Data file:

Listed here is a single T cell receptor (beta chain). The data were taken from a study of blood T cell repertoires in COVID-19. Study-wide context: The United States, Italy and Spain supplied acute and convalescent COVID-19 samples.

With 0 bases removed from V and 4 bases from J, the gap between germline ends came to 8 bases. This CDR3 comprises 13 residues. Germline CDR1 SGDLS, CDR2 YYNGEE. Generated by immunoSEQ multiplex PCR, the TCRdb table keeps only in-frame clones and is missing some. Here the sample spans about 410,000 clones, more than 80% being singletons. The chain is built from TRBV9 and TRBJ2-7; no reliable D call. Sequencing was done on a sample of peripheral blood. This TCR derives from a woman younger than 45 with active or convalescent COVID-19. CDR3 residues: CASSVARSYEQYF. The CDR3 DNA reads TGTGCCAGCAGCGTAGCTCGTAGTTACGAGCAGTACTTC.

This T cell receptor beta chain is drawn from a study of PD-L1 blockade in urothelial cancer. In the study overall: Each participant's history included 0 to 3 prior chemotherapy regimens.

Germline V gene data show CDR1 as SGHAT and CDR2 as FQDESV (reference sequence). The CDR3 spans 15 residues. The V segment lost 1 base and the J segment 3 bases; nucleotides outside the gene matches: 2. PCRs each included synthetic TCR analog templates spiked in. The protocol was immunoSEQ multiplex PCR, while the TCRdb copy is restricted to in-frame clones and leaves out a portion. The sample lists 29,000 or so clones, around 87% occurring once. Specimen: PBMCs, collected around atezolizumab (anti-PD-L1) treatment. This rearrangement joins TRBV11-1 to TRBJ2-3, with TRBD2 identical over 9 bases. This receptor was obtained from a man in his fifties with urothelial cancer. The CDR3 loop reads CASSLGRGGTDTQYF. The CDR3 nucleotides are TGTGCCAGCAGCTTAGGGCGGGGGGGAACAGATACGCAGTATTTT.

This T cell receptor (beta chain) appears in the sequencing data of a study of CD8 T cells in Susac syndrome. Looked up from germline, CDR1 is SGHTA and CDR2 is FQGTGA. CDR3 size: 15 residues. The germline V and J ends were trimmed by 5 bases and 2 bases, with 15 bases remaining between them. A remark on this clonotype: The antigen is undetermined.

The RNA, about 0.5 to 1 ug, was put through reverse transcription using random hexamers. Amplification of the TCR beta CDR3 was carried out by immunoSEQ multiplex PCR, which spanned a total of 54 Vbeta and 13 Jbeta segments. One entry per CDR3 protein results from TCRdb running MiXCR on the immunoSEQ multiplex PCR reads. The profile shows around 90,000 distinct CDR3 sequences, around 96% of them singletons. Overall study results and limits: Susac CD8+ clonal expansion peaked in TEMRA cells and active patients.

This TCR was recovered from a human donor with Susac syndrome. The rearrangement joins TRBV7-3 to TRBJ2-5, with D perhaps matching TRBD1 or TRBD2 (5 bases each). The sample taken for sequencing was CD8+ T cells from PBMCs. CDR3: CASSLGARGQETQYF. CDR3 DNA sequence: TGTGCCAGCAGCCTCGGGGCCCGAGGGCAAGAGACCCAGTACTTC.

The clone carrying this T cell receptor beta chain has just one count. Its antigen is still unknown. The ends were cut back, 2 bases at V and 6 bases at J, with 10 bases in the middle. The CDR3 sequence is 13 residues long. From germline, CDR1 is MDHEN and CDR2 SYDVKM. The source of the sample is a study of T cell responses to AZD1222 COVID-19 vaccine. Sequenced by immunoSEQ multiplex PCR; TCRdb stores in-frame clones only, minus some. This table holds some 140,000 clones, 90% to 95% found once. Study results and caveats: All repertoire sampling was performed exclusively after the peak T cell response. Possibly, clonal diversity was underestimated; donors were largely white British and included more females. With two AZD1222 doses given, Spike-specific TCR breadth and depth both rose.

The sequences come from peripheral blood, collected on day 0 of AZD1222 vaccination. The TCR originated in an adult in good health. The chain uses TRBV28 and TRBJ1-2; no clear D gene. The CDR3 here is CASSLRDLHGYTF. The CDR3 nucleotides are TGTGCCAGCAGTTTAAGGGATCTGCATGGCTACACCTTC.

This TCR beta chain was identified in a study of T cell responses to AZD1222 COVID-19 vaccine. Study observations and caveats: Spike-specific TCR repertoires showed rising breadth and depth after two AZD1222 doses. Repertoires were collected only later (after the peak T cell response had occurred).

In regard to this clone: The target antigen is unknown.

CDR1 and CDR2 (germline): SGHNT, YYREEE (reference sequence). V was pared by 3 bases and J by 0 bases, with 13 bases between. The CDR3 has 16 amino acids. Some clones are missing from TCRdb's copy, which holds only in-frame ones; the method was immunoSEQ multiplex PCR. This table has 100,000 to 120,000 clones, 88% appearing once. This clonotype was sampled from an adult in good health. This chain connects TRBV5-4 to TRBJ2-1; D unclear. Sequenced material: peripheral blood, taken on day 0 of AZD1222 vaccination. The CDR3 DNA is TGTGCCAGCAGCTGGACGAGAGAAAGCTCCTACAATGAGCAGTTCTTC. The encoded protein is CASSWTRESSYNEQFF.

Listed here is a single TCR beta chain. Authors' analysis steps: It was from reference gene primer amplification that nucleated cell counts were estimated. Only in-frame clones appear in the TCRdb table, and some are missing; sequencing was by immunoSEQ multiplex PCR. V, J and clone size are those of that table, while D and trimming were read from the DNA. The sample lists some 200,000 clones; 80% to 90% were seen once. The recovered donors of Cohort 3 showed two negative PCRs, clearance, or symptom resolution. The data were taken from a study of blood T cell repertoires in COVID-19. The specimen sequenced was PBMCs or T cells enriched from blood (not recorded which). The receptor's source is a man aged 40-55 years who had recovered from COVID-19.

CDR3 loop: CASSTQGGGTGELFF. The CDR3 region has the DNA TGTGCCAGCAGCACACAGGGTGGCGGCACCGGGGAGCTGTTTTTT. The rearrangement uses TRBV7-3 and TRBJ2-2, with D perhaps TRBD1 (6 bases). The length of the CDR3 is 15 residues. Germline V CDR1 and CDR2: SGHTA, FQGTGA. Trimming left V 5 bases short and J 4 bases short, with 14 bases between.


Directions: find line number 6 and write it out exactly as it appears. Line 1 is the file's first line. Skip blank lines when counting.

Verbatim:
The RNA, about 0.5 to 1 ug, was put through reverse transcription using random hexamers. Amplification of the TCR beta CDR3 was carried out by immunoSEQ multiplex PCR, which spanned a total of 54 Vbeta and 13 Jbeta segments. One entry per CDR3 protein results from TCRdb running MiXCR on the immunoSEQ multiplex PCR reads. The profile shows around 90,000 distinct CDR3 sequences, around 96% of them singletons. Overall study results and limits: Susac CD8+ clonal expansion peaked in TEMRA cells and active patients.